Logos Software Takes a Leap of Faith to the Mac

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Logos Bible Software shipped the first version of its Bible study software 18 years ago in December 1991 for the, at that time, brand new Windows operating system. Last year, Logos finally released version 1.0 of its software for the Mac and its story provides a great example of the growth of the Mac market and the strength of the platform.

Just recently, Logos introduced an alpha release of version 4 which introduces feature parity with all 100+ new features in the Windows version. Along with a new iPhone app, Logos is making a big commitment to the Mac platform and it appears to be paying off.

The exciting bit here is not so much another software release on the Mac, but the story of how one company made the move from Windows only to embrace the Mac and the iPhone.

A Massive Digital Library, on your PC, on your Mac, on your iPhone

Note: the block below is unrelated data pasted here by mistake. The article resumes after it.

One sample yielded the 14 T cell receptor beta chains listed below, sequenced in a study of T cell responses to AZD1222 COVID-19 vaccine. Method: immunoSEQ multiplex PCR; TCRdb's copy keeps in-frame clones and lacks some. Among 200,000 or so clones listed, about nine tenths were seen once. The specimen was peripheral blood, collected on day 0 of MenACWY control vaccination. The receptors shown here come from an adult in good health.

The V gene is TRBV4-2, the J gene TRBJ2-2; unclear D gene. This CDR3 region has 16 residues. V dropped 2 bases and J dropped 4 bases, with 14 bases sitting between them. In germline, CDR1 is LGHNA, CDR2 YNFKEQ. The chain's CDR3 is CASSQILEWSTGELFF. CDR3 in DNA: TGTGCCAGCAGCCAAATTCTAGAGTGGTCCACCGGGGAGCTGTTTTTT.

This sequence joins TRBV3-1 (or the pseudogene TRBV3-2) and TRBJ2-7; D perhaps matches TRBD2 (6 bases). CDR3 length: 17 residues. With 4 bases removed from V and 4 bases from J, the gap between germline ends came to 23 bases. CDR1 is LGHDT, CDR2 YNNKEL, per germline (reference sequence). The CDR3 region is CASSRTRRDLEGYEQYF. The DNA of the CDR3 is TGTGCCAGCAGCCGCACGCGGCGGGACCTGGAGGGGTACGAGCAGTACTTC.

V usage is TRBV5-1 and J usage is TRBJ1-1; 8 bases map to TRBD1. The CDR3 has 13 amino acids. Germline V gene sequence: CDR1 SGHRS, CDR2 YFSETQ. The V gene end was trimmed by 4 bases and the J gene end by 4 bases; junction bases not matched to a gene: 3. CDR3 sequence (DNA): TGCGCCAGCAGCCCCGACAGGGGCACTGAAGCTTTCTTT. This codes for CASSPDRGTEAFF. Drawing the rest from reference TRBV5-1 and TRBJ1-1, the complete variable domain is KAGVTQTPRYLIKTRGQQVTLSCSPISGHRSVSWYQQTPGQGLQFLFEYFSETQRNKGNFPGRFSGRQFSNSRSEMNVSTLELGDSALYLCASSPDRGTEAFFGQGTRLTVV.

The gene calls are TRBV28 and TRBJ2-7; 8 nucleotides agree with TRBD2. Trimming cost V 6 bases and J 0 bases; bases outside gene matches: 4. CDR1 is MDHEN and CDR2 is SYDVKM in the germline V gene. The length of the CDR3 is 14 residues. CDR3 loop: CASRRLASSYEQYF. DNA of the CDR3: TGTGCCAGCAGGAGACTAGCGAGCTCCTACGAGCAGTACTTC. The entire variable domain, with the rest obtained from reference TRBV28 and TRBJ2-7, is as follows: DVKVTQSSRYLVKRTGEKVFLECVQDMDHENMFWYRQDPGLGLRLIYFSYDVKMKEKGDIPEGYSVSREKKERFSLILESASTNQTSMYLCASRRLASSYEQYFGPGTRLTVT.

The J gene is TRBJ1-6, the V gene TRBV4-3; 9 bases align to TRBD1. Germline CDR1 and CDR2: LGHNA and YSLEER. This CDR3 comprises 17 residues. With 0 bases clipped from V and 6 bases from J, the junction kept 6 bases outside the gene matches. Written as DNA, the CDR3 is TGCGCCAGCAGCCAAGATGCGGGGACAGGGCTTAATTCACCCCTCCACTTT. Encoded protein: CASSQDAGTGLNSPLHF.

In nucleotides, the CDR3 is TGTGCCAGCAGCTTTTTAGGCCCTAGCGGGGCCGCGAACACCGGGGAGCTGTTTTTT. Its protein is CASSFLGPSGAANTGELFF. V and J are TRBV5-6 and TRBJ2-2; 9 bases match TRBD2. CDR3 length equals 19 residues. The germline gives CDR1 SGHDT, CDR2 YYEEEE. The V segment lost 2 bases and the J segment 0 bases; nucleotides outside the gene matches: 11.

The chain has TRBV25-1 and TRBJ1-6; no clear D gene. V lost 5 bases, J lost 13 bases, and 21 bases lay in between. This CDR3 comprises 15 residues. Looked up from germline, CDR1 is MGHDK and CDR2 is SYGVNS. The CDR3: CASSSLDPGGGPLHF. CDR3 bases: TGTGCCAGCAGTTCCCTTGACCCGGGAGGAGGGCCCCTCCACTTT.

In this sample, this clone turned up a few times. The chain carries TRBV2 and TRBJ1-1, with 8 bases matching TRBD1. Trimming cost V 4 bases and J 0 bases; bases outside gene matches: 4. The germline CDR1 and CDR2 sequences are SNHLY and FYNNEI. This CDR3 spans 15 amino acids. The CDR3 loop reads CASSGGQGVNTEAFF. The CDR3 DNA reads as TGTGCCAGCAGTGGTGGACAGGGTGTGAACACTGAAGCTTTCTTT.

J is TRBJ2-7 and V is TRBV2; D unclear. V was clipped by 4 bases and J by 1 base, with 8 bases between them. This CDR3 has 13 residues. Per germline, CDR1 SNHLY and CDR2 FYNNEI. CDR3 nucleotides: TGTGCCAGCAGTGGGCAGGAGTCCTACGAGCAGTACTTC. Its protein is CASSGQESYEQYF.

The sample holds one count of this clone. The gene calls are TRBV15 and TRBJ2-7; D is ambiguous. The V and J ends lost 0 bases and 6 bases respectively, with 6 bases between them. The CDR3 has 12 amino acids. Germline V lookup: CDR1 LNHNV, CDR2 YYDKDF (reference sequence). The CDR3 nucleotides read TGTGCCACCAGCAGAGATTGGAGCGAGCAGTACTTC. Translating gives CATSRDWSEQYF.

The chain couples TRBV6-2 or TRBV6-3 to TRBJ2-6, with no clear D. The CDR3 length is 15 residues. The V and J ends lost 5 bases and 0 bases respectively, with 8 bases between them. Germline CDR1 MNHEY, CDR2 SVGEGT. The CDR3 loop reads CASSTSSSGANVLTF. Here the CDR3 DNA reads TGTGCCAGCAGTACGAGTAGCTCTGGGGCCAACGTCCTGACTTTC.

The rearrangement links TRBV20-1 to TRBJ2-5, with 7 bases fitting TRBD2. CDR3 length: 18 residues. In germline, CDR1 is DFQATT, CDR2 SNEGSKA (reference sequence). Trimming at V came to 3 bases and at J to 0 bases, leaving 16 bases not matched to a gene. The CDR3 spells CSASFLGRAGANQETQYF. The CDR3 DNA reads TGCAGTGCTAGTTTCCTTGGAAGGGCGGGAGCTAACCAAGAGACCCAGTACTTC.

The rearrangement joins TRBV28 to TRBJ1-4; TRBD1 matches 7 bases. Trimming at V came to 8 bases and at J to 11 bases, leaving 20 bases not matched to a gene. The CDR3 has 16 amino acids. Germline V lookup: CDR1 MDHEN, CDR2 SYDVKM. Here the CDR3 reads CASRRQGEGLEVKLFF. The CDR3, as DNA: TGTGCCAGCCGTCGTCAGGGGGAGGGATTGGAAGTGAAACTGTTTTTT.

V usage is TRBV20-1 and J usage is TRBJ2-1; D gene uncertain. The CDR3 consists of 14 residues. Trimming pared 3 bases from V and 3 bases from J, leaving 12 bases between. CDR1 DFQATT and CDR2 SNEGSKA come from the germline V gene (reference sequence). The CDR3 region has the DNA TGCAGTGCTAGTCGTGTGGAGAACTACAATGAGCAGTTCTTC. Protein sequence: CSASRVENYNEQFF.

Logos started out as a very simple piece of software meant to quickly search the text of the Bible. It has evolved into a complete digital library solution for studying everything from the Bible itself in the original languages and in numerous translations to commentaries, exegetical analysis, family trees of people in the Bible, maps and pictures of locations in the Bible and more. The library of books that are available to study and read in the Logos system is massive — over 10,000 titles. There are several different packages to choose from that include various collections of titles at different price points.

The Logos 4 software runs on your Windows PC, on your Mac, and there is a companion iPhone app available as well. All of these versions will stay in sync with each other so you can pull up the titles you have purchased and see your favorites and personal notes wherever you happen to be studying. You can get a great overview of version 4 and how it works in a video introduction produced by Logos.

The Journey to the Mac